This aspect of the court’s ruling is somewhat surprising, because as far as I can tell, there really aren’t any factual disputes left to resolve. In last year’s Google v. Oracle decision, the Supreme Court held that fair use is a “mixed question of fact and law,” which means that while courts should defer to a jury’s finding of underlying facts, the ultimate question of whether those facts amount to a fair use is a legal question for judges to decide.
I’ll quickly run through the court’s assessment of the traditional four factor fair use test, along with a “bonus” factor:
The Purpose and Character of the Use
The first fair use factor, “the purpose and character of the use,” typically includes an inquiry into whether the defendant’s work is “transformative” of the plaintiff’s. The Ninth Circuit is often seen as one of the most liberal in the nation when it comes to deciding whether a new work has altered an original work with “new expression, meaning or message” in a manner that is sufficiently transformative of the original.
Here, the defendants submitted a declaration from Blake Farmer explaining his purpose in choosing the image of Miles Davis and the personal significance he attached to the image when he asked Kat Von D to permanently apply it to his skin. However, the court found that “the subjective belief of the wearer of a tattoo as to the tattoo’s purpose is not dispositive of transformativeness.” The court also rejected the argument that the tattoo created an inherently different meaning “by virtue of its location on the human body.”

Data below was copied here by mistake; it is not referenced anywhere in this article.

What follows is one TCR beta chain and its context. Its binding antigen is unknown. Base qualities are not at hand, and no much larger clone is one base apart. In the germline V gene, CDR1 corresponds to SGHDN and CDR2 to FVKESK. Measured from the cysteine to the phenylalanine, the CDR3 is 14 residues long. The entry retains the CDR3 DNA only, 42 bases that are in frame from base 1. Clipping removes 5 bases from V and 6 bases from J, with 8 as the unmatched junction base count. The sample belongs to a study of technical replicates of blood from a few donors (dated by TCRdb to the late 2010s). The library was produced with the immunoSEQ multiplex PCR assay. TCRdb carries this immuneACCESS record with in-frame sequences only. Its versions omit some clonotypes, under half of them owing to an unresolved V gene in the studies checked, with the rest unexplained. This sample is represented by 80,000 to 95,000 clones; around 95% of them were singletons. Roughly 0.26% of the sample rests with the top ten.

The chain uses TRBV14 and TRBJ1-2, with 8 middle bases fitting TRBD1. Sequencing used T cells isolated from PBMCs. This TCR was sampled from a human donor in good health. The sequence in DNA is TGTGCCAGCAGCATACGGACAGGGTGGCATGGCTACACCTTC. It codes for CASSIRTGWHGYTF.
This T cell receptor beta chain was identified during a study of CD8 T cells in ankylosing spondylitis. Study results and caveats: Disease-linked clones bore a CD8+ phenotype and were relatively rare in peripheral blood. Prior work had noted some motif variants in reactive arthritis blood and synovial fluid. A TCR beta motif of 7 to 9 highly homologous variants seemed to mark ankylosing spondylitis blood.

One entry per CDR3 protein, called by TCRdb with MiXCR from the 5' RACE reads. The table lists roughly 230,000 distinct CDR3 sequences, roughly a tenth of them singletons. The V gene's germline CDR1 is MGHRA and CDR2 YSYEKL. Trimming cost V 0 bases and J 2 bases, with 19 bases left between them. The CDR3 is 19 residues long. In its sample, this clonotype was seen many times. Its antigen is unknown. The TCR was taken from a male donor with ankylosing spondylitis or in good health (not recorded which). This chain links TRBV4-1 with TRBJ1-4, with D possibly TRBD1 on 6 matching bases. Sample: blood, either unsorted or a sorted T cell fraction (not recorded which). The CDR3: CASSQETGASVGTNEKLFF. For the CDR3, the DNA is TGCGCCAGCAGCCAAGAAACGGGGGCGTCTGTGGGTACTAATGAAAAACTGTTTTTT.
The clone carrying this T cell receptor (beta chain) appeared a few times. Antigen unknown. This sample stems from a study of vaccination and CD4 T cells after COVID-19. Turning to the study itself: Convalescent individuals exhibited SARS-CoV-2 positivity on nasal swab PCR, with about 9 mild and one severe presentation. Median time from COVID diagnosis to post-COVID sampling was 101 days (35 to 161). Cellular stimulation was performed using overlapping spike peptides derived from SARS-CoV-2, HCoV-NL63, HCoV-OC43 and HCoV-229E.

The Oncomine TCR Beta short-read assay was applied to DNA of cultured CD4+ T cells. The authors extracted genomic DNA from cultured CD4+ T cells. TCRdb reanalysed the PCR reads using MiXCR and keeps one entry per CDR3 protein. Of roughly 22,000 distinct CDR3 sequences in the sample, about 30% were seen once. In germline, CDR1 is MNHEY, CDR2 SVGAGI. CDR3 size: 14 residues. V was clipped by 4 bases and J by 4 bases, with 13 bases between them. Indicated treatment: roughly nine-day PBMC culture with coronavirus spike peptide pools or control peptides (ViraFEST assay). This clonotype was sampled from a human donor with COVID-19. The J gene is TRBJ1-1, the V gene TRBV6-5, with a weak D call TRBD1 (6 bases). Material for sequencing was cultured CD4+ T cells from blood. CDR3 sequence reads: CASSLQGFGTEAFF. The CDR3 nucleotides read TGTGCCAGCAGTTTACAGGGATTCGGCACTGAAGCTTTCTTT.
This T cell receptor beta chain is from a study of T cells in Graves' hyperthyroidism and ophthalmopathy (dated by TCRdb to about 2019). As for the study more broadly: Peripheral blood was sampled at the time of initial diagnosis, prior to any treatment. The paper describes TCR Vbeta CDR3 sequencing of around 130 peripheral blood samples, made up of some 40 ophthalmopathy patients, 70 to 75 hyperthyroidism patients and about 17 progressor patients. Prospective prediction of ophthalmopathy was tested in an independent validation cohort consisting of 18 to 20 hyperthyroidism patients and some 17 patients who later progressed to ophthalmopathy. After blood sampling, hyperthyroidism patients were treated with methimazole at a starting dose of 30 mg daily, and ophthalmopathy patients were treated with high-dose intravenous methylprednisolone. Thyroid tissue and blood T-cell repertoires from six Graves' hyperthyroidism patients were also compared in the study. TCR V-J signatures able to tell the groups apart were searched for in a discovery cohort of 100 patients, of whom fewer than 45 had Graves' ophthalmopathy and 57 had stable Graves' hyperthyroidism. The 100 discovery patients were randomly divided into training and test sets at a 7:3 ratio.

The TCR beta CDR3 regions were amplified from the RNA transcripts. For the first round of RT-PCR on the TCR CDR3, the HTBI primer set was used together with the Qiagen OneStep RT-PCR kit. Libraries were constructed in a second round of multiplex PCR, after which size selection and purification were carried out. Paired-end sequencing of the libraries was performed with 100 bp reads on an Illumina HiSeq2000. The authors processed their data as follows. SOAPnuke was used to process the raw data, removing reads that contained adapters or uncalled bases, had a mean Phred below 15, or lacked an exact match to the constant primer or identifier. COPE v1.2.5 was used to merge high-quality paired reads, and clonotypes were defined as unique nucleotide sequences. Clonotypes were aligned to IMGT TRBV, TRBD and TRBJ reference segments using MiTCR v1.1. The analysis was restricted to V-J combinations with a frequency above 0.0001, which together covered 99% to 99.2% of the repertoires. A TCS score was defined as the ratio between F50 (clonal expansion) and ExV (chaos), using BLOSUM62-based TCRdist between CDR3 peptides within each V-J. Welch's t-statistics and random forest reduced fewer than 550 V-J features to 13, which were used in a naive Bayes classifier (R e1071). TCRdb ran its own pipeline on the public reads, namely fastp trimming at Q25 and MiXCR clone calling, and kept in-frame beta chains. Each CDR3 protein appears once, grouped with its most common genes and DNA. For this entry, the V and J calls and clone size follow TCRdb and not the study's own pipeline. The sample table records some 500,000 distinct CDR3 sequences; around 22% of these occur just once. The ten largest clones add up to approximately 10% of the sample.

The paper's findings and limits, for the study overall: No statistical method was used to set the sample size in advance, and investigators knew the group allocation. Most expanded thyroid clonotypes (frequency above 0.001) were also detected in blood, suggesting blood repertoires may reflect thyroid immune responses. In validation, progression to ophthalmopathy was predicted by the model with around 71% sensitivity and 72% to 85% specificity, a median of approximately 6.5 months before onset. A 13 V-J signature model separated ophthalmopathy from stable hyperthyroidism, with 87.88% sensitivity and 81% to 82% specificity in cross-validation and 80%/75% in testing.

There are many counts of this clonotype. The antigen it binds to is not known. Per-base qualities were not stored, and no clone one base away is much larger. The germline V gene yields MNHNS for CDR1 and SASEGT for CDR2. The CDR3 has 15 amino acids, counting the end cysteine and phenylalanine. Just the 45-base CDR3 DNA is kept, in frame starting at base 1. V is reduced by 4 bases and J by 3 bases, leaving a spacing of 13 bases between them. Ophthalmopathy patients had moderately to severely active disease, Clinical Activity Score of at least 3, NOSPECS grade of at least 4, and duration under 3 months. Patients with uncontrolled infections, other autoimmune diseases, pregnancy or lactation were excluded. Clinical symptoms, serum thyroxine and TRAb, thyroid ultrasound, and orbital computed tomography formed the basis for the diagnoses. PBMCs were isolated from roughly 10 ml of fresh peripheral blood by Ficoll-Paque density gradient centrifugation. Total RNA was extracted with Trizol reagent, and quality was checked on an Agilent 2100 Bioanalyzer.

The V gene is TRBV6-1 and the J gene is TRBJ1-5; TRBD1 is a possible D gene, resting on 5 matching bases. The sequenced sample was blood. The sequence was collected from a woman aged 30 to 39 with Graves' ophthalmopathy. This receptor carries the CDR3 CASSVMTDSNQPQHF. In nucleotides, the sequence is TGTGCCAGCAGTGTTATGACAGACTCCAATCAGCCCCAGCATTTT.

The court did find more convincing the defendants’ argument regarding the visual modifications made to the original Davis image resulting from Kat Von D’s artistic technique in inking the tattoo, but ultimately found that the issue of transformativeness “is more appropriately left to a jury.”
The court also found a dispute as to whether or not the defendants’ purpose in using Sedlik’s image was “commercial.” On one hand, neither Kat Von D nor High Voltage charged Farmer for inking the tattoo, but Sedlik countered that the defendants received an indirect economic benefit by posting photos of the tattoo on their various social media platforms.